|Sport or adventure|
|What happened? I remember the runout above the #4 RP placement on
"Slow Children" (an Index classic I did in 1983) like it was
yesterday. Today's routes can't make that kind of memory. Now I
start at the left edge of the crag and work my way right looking for a
pump because there's no mental challenge to be had.
It was not the pump that attracted me to climbing. I began climbing to escape from the rehearsal and certainty of organized sport. Climbing was cool because I never knew what I'd have to do. I trained my skills as best I could then went to the crag to see exactly what I had. I wasn't sure I'd correctly estimated my ability or the rack or the weather until I was on top. I love the mountains because of what they demand of me, often my best.
Sport climbing traded away risk and resourcefulness for greater gymnastic difficulty and a good pump. It took me back to where I started: with each rehearsal I inched closer to a predictable outcome. Knowing all the moves on a route made it simpler to perfect them and to gain the strength required. It just took repetition, which eliminated uncertainty. And without that I see little difference between the hundred-yard dash and any 12a at any sport crag anywhere. The bolt homogenized many types of climbing experience into one type of climbing experience.
Instead of sport climbing I go bouldering. It's pure, and basically impossible to cheat. Bolts can't be used to manipulate the experience. Sure, I sometimes take a thicker crash pad but I still have to take the fall. For me, the cerebrally intense highball problem replaced the runout, which the drill destroyed a decade ago. Bouldering is simple. The dangerous problems are bracing enough to give me lasting memories, or nightmares.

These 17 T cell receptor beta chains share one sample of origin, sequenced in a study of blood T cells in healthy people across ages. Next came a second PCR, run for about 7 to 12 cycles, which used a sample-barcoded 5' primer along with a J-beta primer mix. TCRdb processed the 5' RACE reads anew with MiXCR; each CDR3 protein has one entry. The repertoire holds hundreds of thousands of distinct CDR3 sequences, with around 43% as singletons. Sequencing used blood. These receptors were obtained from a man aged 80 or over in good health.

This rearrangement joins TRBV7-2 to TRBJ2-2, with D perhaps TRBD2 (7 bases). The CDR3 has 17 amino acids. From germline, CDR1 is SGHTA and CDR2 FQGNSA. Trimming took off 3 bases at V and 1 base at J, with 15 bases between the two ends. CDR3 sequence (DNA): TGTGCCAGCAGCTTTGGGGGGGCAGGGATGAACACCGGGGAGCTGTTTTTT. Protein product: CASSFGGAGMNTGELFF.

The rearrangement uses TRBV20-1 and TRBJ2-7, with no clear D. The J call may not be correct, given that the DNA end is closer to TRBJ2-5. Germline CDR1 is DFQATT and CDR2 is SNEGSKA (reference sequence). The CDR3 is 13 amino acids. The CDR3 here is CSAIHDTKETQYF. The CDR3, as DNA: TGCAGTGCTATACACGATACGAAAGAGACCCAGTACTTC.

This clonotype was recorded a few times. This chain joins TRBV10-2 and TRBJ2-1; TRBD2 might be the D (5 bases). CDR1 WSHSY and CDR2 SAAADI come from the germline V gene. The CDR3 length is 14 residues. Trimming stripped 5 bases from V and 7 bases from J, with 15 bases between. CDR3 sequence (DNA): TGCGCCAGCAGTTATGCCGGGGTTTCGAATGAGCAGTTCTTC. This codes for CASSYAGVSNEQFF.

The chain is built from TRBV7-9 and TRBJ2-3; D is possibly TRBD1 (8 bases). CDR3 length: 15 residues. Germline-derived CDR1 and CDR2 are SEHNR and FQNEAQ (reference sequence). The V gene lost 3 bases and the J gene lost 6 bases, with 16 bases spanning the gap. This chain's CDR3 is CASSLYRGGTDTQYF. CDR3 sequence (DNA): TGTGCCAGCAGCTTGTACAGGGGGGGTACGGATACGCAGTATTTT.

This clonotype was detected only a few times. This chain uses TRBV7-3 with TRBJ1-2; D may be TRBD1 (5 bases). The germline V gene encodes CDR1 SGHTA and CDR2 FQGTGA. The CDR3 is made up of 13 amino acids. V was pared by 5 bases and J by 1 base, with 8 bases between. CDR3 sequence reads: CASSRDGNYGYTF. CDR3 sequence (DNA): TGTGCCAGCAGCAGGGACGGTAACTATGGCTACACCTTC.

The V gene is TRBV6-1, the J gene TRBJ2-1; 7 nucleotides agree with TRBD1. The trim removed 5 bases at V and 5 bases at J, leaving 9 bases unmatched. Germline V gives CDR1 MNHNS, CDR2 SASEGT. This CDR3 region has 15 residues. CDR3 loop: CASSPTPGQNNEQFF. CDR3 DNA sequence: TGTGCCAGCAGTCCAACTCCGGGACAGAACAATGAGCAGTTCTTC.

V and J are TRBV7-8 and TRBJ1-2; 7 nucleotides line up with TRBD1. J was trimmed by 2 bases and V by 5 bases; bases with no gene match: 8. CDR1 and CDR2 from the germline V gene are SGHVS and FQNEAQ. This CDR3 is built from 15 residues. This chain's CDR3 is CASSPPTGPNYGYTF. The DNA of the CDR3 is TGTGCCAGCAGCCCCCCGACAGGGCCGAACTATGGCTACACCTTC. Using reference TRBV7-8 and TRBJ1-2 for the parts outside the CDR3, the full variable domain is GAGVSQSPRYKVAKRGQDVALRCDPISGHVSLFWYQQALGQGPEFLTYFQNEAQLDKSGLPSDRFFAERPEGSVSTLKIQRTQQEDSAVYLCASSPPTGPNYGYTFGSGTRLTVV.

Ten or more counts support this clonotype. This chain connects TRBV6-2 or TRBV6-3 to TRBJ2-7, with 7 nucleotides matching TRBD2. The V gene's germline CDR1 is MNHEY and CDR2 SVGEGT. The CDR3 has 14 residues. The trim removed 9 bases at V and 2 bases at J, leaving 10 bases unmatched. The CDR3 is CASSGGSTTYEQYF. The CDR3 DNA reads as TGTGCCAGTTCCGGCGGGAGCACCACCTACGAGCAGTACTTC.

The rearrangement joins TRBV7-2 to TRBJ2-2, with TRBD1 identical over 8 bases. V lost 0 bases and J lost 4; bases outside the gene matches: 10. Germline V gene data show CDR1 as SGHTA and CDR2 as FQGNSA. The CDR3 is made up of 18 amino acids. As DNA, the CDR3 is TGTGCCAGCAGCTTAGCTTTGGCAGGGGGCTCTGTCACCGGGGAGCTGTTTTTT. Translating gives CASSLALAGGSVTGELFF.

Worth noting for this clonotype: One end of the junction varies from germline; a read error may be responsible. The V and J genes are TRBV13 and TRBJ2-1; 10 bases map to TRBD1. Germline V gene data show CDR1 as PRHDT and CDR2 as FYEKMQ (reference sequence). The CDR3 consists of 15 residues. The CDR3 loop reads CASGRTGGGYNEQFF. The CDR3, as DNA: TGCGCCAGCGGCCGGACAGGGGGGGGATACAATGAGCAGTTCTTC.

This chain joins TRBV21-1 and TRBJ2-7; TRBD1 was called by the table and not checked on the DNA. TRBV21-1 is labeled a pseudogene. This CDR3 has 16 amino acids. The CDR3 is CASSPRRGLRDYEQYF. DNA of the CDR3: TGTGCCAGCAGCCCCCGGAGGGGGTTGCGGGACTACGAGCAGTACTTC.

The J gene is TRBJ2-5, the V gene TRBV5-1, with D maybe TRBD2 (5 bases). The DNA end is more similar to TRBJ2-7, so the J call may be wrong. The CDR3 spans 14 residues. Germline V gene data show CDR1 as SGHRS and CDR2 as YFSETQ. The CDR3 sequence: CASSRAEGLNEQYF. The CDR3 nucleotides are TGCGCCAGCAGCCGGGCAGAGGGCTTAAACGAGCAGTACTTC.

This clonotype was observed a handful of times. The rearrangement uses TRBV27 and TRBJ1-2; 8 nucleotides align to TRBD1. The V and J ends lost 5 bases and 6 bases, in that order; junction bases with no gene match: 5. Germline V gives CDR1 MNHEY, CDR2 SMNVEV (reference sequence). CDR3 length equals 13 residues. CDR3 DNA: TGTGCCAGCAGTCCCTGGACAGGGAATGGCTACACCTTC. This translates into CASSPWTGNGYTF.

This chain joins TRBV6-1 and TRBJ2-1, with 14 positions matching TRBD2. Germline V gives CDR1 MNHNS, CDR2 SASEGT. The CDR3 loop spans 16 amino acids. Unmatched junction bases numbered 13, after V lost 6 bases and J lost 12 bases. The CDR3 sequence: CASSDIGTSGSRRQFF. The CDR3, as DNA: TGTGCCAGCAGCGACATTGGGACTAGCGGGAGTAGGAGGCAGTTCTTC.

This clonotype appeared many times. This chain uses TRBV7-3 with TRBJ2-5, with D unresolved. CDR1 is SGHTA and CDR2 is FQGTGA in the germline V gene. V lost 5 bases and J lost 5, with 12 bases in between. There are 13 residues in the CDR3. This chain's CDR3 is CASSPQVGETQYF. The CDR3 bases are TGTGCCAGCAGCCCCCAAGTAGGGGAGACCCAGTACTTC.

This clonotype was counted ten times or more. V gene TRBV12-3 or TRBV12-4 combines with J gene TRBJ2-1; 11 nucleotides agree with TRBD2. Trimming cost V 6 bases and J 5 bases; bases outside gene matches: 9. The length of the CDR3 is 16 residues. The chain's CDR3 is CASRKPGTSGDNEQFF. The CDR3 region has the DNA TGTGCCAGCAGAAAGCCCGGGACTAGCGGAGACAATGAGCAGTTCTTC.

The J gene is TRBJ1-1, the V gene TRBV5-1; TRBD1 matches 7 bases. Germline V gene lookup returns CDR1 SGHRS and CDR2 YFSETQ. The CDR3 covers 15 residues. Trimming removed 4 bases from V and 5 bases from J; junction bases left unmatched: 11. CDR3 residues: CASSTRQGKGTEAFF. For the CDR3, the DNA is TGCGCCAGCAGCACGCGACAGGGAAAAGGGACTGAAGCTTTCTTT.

Ice climbing is similarly pure. I hike to the base of a waterfall. It is in or out of condition. I am in or out condition. I choose whether I can deal with the riddle that nature presents or not. There's no way to frig it. On a deeper level, ice climbing helped me recover something I thought was gone forever. When I began climbing the rope symbolized trust. Sport climbing turned the rope into 60 meters of vague social contract. Ice and alpine routes reminded me why the rope is a sacred climbing icon; it signifies the unbreakable bond between partners. I like it that way, which is why I can't hook up with someone I don't know at the crag. I don't treat climbing as sport.
For me, climbing is adventure, and sometimes spiritual. My ethics and my respect for the mountains prevent me from enjoying the "numerical success" that characterizes climbing as a sport. I might not make history or become famous but I am getting what I want from climbing.